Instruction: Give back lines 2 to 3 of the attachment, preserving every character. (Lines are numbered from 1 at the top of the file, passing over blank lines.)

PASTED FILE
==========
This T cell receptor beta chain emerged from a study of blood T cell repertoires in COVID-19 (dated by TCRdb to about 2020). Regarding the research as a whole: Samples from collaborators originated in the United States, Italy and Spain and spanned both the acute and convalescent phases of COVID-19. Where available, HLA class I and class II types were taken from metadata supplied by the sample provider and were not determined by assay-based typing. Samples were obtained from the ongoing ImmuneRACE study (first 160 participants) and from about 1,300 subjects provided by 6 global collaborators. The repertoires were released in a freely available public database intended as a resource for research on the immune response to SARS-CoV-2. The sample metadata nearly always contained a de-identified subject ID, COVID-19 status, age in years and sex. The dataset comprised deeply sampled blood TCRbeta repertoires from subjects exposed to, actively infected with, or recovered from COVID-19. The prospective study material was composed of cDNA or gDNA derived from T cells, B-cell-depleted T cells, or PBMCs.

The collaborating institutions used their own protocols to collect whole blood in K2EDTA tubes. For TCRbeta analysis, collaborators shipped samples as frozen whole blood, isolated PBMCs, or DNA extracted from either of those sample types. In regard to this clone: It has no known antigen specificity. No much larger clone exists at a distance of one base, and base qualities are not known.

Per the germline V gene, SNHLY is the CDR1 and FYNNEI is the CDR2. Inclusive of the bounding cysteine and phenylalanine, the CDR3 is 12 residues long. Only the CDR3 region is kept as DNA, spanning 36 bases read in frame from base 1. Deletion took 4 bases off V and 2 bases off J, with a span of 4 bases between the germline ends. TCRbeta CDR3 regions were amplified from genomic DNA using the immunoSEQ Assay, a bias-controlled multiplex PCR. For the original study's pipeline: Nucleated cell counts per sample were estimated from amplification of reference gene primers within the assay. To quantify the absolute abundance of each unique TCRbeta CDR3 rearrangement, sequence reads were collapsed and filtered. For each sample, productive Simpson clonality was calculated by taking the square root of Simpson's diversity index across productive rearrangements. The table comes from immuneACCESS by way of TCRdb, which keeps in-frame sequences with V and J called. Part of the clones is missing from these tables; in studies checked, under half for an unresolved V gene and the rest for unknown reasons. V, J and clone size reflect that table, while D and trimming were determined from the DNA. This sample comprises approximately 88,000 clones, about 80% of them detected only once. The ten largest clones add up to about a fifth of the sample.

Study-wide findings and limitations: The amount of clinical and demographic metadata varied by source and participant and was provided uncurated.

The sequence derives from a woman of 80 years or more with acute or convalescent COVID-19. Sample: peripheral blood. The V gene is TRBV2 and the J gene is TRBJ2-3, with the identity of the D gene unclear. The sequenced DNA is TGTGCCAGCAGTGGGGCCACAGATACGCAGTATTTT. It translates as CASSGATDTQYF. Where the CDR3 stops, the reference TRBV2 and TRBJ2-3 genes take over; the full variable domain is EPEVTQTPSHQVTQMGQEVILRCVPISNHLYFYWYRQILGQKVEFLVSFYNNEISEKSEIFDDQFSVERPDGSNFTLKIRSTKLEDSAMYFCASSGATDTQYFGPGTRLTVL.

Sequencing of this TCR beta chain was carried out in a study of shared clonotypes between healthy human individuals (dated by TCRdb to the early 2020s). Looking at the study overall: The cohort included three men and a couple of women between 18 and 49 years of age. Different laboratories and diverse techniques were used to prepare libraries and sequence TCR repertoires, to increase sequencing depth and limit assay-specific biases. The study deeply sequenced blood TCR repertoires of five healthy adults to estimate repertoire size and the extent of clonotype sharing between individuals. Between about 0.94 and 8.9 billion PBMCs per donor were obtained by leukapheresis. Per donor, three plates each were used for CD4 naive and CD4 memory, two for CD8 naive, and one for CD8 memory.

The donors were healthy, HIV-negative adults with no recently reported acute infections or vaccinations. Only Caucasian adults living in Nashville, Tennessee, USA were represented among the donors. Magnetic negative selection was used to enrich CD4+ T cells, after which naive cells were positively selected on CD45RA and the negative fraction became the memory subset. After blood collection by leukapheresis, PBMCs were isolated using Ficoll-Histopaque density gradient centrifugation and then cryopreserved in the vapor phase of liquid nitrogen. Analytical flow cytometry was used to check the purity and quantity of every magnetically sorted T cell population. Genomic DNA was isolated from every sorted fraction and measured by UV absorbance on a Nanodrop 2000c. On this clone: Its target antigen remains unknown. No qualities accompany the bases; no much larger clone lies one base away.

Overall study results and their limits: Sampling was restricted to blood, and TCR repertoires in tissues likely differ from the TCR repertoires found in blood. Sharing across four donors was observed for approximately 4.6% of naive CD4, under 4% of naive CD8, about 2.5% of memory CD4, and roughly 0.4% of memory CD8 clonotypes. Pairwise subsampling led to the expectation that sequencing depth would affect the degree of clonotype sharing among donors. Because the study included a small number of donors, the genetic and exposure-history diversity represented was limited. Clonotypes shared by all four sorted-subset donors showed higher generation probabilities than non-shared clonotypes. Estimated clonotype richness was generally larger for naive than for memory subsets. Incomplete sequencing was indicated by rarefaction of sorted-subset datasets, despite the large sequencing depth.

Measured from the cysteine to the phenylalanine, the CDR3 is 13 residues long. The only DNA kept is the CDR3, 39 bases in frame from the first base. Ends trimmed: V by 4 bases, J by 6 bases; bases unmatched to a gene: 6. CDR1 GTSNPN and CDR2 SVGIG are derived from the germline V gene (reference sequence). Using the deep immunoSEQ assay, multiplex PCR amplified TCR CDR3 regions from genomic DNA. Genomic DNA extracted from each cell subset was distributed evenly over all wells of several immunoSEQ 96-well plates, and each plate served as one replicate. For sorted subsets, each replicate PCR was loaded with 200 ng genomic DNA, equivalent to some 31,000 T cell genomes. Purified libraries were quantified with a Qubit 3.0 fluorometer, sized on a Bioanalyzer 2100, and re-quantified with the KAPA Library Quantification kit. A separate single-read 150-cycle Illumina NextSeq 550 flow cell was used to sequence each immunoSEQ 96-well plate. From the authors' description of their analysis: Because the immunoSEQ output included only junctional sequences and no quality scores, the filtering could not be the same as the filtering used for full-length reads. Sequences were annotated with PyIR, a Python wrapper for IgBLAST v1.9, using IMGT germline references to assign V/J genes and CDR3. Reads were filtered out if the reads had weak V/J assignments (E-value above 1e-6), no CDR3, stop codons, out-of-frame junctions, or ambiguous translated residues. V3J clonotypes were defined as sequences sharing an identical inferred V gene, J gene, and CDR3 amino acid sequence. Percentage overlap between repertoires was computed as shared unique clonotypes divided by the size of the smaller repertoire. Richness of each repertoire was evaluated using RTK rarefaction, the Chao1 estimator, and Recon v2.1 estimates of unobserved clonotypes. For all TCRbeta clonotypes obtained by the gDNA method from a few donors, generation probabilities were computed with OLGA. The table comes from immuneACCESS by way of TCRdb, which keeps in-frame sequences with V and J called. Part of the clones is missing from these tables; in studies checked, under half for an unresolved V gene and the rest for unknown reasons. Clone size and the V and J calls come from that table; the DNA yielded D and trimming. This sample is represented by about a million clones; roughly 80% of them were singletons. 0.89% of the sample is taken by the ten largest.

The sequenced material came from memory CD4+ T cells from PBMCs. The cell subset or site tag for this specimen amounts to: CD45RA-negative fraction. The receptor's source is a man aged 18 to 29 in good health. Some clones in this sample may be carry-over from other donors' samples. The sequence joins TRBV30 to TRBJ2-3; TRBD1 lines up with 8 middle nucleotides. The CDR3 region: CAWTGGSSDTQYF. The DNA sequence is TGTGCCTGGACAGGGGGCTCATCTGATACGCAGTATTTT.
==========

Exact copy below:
The collaborating institutions used their own protocols to collect whole blood in K2EDTA tubes. For TCRbeta analysis, collaborators shipped samples as frozen whole blood, isolated PBMCs, or DNA extracted from either of those sample types. In regard to this clone: It has no known antigen specificity. No much larger clone exists at a distance of one base, and base qualities are not known.

Per the germline V gene, SNHLY is the CDR1 and FYNNEI is the CDR2. Inclusive of the bounding cysteine and phenylalanine, the CDR3 is 12 residues long. Only the CDR3 region is kept as DNA, spanning 36 bases read in frame from base 1. Deletion took 4 bases off V and 2 bases off J, with a span of 4 bases between the germline ends. TCRbeta CDR3 regions were amplified from genomic DNA using the immunoSEQ Assay, a bias-controlled multiplex PCR. For the original study's pipeline: Nucleated cell counts per sample were estimated from amplification of reference gene primers within the assay. To quantify the absolute abundance of each unique TCRbeta CDR3 rearrangement, sequence reads were collapsed and filtered. For each sample, productive Simpson clonality was calculated by taking the square root of Simpson's diversity index across productive rearrangements. The table comes from immuneACCESS by way of TCRdb, which keeps in-frame sequences with V and J called. Part of the clones is missing from these tables; in studies checked, under half for an unresolved V gene and the rest for unknown reasons. V, J and clone size reflect that table, while D and trimming were determined from the DNA. This sample comprises approximately 88,000 clones, about 80% of them detected only once. The ten largest clones add up to about a fifth of the sample.